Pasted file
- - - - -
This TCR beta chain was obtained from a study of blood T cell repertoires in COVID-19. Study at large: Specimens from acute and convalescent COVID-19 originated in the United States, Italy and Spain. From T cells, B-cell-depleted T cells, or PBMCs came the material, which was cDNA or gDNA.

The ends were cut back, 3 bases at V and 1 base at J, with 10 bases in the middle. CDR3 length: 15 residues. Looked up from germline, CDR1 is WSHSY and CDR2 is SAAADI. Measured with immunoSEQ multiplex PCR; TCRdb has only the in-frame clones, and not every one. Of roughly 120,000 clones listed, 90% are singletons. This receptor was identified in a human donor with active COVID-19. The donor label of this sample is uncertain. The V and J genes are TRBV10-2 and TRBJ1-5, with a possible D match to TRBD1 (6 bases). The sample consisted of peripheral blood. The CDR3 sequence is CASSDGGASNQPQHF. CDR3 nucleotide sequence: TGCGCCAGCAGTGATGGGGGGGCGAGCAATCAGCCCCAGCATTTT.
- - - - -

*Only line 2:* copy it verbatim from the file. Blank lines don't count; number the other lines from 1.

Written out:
The ends were cut back, 3 bases at V and 1 base at J, with 10 bases in the middle. CDR3 length: 15 residues. Looked up from germline, CDR1 is WSHSY and CDR2 is SAAADI. Measured with immunoSEQ multiplex PCR; TCRdb has only the in-frame clones, and not every one. Of roughly 120,000 clones listed, 90% are singletons. This receptor was identified in a human donor with active COVID-19. The donor label of this sample is uncertain. The V and J genes are TRBV10-2 and TRBJ1-5, with a possible D match to TRBD1 (6 bases). The sample consisted of peripheral blood. The CDR3 sequence is CASSDGGASNQPQHF. CDR3 nucleotide sequence: TGCGCCAGCAGTGATGGGGGGGCGAGCAATCAGCCCCAGCATTTT.